A 13-year-old girl was diagnosed with acute idiopathic pancreatitis complicated with pseudocyst 18 months ago. Without significant symptoms related to the pseudocyst, she was followed up in the outpatient clinic. Ten months ago, she was presented with abdominal pain. Abdominal computed tomography (CT) scan was performed, revealing a 7.8 cm × 9.1 cm × 13.1 cm pseudocyst located in the tail of the pancreas. Ultrasound-guided percutaneous drainage of the pancreatic pseudocysts was performed. The cyst regressed significantly and the drainage tube was removed 5 days later. Five months ago, due to dyspnea, the patient underwent a CT of the chest and abdomen, which showed that the pseudocyst was progressively enlarged and occupied a large space of the right thoracic cavity [Figure 1a], acommpanied with left shifting of esophagus and dilataion of pancreatic duct [Figure 1b]. These indicated that the high-pressure pseudocyst penetrated into the right thoracic cavity through the esophageal hiatus and a pancreatic-pleural fistula had been formed. Ultrasound-guided percutaneous drainage of the cyst was again performed uneventfully. Four months ago, the X-ray showed the pseudocyst regressed significantly [Figure 1c] and the tube was removed.
The patient was referred to our hospital with a recurrence of abdominal pain. She was unable to lie down due to dyspnea. Her height and weight were 158 cm (P50) and 44 kg (P25-P50), respectively. The CT of the chest and abdomen showed a pancreatic pseudocyst extending into the posterior mediastinum, accompanied by left shifting of esophagus [Figure 1d] and compression of the stomach [Figure 1e]. Magnetic resonance cholangiopancreatography (MRCP) was performed, revealing the pancreatic duct was dilated, but not disrupted [Figure 1f]. This indicated that the high-pressure pseudocyst had penetrated into the posterior mediastinum through the esophageal hiatus again. After the discussion among a multidisciplinary team, including endoscopists, interventional radiologists, and surgeons, the EUS-guided transgastric drainage was determined to resolve the severe symptom. EUS (EG-580UT, Fujifilm) showed a large cystic lesion in the body of the pancreas, which extended into the posterior mediastinum. The maximal cross-section size was approximately 16 cm × 12 cm [Figure 2a]. The puncture point was chosen 2 cm below the cardia [Figure 2b]. The 19G puncture needle (M00550001, Boston Scientific) was used to puncture the cyst [Figure 2c] and 6 mL of cyst fluid was aspirated (cyst amylase: 27071 U/L). Then, a 0.035-inch guidewire (M00556581, Boston Scientific) was inserted [Figure 2d]. The tract was dilated using a 10-Fr cystotome (CST-10, Cook Medical), followed by a 10-mm dilation balloon dilator (MBD-0655-18, Micro-Tech (Nanjing)) for 5 min [Figure 2e]. Two double-pigtail plastic stents (7Fr, 7cm) (ZSO-7-7, Cook Medical) and one nasobiliary tube were placed across the dilation tract [Figure 2f]. The procedure was uneventful [Figure 2 and Video 1].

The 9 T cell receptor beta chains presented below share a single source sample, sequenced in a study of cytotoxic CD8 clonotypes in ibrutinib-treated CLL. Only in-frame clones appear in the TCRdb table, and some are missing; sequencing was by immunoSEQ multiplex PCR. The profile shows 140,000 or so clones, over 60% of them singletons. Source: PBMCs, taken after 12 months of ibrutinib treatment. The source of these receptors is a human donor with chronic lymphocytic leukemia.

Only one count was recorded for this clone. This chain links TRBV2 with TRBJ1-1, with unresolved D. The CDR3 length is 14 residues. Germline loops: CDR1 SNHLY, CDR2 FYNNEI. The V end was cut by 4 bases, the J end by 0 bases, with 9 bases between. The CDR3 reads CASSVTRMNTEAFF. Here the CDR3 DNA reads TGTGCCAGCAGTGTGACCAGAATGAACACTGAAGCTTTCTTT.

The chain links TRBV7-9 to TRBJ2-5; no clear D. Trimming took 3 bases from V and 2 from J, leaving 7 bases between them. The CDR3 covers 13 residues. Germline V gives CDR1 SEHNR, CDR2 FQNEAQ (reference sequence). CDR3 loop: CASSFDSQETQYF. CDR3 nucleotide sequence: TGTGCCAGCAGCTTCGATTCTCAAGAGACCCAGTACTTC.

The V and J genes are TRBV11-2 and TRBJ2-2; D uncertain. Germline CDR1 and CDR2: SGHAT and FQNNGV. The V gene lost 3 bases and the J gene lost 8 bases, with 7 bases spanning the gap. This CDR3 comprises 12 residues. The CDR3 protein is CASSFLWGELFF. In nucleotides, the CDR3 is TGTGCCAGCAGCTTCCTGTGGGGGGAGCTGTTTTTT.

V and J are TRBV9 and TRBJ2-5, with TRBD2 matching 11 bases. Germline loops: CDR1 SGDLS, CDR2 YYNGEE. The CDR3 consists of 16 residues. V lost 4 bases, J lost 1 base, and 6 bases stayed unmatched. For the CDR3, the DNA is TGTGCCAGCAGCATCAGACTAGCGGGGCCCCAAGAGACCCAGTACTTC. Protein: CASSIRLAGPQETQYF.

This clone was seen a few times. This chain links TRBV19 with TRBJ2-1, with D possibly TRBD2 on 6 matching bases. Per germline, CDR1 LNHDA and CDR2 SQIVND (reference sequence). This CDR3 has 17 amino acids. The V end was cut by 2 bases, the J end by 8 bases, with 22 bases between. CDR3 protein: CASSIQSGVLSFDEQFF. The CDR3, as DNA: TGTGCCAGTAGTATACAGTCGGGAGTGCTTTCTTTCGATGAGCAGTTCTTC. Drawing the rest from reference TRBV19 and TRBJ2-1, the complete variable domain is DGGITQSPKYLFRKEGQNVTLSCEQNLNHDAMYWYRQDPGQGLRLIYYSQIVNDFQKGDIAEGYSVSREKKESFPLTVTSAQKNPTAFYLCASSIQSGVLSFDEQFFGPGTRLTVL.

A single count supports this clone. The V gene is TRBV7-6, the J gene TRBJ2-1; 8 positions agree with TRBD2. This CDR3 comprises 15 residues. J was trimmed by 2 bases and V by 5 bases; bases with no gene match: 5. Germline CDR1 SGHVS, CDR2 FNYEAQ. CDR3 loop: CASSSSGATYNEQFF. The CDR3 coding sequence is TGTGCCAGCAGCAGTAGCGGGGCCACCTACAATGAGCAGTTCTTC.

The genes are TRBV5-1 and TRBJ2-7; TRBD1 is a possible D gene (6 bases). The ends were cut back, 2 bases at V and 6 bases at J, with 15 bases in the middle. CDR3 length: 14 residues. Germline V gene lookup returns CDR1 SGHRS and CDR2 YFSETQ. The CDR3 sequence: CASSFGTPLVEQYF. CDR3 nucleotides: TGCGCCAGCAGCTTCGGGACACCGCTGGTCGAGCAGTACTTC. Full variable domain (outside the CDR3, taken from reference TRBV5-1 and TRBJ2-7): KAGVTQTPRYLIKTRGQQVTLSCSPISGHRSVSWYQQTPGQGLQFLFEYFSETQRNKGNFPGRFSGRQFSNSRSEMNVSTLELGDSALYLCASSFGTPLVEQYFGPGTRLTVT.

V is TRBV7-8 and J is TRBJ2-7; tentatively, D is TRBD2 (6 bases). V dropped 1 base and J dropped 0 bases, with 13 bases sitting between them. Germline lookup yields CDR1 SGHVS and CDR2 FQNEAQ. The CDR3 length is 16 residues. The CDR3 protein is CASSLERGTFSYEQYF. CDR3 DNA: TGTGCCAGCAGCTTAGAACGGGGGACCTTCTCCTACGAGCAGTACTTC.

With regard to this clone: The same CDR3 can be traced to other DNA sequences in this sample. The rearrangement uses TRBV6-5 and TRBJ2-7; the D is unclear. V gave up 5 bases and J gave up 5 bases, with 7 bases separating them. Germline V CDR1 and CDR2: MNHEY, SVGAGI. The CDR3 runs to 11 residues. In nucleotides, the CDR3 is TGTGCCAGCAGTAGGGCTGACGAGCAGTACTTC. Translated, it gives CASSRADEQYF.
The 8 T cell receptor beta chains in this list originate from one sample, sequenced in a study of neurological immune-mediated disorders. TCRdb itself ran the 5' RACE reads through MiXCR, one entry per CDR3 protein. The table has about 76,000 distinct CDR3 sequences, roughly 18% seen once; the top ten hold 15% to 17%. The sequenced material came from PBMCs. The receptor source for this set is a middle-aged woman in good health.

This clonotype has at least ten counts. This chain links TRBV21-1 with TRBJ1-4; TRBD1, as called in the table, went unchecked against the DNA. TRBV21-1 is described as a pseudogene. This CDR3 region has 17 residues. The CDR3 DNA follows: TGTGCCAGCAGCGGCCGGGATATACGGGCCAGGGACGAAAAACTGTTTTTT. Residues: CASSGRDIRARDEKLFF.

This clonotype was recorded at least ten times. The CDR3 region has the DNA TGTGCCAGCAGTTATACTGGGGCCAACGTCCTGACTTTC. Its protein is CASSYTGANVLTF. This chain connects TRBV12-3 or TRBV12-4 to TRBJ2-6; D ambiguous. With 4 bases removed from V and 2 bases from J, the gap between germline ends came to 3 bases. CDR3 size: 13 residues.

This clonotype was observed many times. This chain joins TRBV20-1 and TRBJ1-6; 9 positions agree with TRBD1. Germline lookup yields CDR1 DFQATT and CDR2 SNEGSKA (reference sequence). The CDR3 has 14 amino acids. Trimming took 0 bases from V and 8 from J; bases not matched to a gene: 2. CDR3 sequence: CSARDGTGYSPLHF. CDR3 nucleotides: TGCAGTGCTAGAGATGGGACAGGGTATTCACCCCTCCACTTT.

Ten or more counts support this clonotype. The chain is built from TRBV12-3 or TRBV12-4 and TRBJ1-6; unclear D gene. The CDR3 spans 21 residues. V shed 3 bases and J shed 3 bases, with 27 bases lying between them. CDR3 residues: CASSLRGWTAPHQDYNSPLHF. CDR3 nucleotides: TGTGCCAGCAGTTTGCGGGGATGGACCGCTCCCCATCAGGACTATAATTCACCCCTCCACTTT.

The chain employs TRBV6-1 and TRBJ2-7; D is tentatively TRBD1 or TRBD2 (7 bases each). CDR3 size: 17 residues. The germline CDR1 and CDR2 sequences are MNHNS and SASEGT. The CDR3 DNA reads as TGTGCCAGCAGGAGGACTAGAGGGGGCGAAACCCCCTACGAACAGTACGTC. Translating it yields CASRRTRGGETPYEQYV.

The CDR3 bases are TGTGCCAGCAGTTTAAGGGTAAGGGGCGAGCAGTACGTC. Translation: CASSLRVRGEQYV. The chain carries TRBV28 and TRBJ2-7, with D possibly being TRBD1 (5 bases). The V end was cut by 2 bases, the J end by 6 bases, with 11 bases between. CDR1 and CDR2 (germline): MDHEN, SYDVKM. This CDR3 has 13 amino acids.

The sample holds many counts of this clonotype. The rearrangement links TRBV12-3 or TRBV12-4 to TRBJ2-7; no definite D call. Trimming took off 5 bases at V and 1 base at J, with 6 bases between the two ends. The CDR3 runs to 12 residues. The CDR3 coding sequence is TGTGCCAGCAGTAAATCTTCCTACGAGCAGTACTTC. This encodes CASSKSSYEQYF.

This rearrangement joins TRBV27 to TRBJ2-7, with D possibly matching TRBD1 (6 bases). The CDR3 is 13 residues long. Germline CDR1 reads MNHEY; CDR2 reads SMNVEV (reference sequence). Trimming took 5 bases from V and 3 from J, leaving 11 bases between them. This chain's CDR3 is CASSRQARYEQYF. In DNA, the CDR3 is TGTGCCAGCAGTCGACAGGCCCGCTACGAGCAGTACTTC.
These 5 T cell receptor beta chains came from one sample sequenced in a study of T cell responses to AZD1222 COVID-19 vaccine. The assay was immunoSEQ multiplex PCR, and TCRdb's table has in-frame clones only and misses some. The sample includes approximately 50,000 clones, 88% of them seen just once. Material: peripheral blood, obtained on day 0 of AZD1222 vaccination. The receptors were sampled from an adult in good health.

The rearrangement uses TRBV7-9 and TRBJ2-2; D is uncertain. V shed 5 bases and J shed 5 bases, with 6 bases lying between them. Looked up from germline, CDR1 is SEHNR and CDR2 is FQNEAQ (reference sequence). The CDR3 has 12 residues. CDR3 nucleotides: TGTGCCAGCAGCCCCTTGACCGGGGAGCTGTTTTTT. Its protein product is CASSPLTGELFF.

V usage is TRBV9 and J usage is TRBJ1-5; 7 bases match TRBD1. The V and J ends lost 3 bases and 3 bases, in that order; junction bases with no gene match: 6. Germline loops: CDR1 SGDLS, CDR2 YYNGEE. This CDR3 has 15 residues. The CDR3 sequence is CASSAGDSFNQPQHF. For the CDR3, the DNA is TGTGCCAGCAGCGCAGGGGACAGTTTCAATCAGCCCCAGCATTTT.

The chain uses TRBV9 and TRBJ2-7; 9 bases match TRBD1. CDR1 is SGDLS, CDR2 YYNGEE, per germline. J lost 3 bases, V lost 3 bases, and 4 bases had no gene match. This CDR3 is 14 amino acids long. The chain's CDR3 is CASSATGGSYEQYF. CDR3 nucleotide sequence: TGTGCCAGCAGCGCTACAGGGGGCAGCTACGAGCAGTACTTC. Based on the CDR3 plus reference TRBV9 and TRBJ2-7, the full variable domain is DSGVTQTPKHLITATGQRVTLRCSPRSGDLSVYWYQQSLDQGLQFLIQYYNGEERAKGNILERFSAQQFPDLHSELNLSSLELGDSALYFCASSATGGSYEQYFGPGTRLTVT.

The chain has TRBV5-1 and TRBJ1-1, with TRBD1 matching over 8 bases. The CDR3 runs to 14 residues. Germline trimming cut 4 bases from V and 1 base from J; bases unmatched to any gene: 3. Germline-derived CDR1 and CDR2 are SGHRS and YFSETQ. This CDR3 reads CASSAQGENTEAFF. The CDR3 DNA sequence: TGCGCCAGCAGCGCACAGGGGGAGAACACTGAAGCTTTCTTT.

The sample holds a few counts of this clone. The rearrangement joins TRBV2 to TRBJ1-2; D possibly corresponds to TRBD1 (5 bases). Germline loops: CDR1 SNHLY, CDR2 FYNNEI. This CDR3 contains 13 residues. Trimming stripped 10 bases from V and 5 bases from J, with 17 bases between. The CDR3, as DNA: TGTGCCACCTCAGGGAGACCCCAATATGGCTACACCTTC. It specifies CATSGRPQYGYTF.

Follow-up of CT after 2 days of the operation revealed a dramatic decrease in the cystic size [Figure 3a]. The nasobiliary tube was removed 4 days later. Due to the global pandemic of COVID-19, the patient was delayed to attend our hospital 7 months after the operation. She was free of symptoms and her height and weight were separately increased by 7 cm and 20 kg. A repeat CT confirmed the complete resolution of the posterior mediastinal-epigastric cystic mass [Figure 3b]. Then, the two stents were removed [Figure 3c]. Follow-up of CT after 2 months reported a reduction of the mediastinal pseudocyst, the residual cavity contains viscous proteinaceous effusion, and the patient is asymptomatic [Figure 3d]. The patient continues to be followed up regularly.